Hurley is an uncompromising writer who simply throws her readers into the story without much in the way of explanation, trusting that they will be able to figure out her world as the story moves along. In The Stars Are Legion, this style enhances the effect of Zan's confusion, putting the reader alongside the memory-impaired protagonist as she moves through a world that is alien and at times bewildering. This also works well when the story is told from Jayd's viewpoint, as Jayd spends much of her time plotting and scheming, but little time thinking about the ultimate objective of her intrigues, or what the larger meaning of her actions might be. The net effect of this chaos is a story that feels completely immersive, while also feeling disjointed and frightening. Zan fights, struggles, and otherwise endures for reasons that, for the most part, she doesn't understand, working towards an unknown goal. Jayd, for her part, provides almost no illumination on these subjects, holding her cards so close to her own chest in an almost paranoid self-defense, terrified to give anything away, even to herself. The only real guidance the reader receives, apart from the discoveries made in the story by the characters, is brief quotes from "Lord Mokshi" found at the beginning of each chapter, and even those serve to heighten the feeling of unease and and disquiet that permeates much of the book.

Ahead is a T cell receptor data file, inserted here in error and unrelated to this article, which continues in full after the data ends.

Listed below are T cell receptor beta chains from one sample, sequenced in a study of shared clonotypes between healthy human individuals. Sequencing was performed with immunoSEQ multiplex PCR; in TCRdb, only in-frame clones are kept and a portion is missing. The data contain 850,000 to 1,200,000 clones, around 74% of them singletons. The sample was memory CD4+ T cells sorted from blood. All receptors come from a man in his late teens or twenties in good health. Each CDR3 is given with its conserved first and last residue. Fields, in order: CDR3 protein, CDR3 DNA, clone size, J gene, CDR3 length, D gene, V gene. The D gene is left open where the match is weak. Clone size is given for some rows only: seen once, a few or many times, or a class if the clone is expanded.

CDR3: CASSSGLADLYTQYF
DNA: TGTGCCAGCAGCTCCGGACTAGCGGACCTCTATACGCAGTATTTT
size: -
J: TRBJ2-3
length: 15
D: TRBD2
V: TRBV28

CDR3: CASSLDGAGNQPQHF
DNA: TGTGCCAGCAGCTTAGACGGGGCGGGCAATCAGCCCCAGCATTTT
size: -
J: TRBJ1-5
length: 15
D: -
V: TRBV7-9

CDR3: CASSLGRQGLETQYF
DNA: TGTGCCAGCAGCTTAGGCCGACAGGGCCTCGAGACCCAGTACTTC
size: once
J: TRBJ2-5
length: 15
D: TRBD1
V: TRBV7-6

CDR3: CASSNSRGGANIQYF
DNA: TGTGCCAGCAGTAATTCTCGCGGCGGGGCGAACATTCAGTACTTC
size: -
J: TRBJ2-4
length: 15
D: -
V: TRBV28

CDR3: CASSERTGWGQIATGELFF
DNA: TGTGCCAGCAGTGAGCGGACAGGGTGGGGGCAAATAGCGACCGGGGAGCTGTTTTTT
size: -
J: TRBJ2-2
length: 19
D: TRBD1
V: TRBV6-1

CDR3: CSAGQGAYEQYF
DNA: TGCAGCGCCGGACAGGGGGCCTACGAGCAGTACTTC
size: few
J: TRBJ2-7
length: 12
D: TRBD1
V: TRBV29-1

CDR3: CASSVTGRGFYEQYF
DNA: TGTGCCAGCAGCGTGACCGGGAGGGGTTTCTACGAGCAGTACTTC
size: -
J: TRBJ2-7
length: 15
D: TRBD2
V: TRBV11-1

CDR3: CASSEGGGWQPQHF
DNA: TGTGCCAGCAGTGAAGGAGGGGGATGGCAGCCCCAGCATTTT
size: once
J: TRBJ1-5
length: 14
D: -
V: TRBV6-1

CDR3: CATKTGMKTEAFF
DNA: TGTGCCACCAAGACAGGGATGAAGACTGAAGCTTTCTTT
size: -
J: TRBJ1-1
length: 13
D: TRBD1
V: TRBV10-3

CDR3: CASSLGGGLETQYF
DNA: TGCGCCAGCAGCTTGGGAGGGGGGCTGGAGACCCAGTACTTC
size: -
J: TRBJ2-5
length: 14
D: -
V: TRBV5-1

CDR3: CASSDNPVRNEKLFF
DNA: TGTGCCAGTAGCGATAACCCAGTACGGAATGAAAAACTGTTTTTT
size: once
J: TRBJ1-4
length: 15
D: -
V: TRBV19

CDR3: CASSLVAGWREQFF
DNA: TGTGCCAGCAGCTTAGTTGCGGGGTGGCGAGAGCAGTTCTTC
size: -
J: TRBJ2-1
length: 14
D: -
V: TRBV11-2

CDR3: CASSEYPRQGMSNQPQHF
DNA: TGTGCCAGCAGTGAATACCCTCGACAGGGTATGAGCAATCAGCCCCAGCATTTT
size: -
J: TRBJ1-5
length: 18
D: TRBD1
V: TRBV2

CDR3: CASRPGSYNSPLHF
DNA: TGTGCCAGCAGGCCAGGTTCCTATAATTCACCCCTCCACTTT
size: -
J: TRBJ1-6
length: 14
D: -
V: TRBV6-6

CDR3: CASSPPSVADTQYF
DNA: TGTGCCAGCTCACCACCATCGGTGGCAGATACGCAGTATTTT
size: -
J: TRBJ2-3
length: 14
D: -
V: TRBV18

At the outset, Zan is told that she and Jayd are part of a family of warriors named the Katazyrnas, and they are in conflict with another family known as the Bhavajas, both named after the worlds they inhabit, floating among the many worlds of the Legion. But the worlds each family inhabits are slowly dying, and to tilt the struggle in the Katazyrna's favor, Zan is told she must seize the rogue world Mokshi, a feat she is told she is uniquely suited for, although she is not told why. Through twists and turns, Zan and Jayd are separated, with Zan embarking on a journey through Katazyrna, while Jayd finds herself trying to survive among the Bhajavas on their world. In the course of their respective journeys, Zan discovers that she (and the other Katazyrnas, and many of the other people in the Legion) may not truly understand the living worlds that they inhabit, while Jayd discovers that her plans and schemes may not be quite as clever as she had believed them to be. These voyages of discovery form the heart of the story, and through them, Hurley lays out how the assumptions made by the characters lead them astray, but also how they react when they are shown that what they believed turned out to be wrong.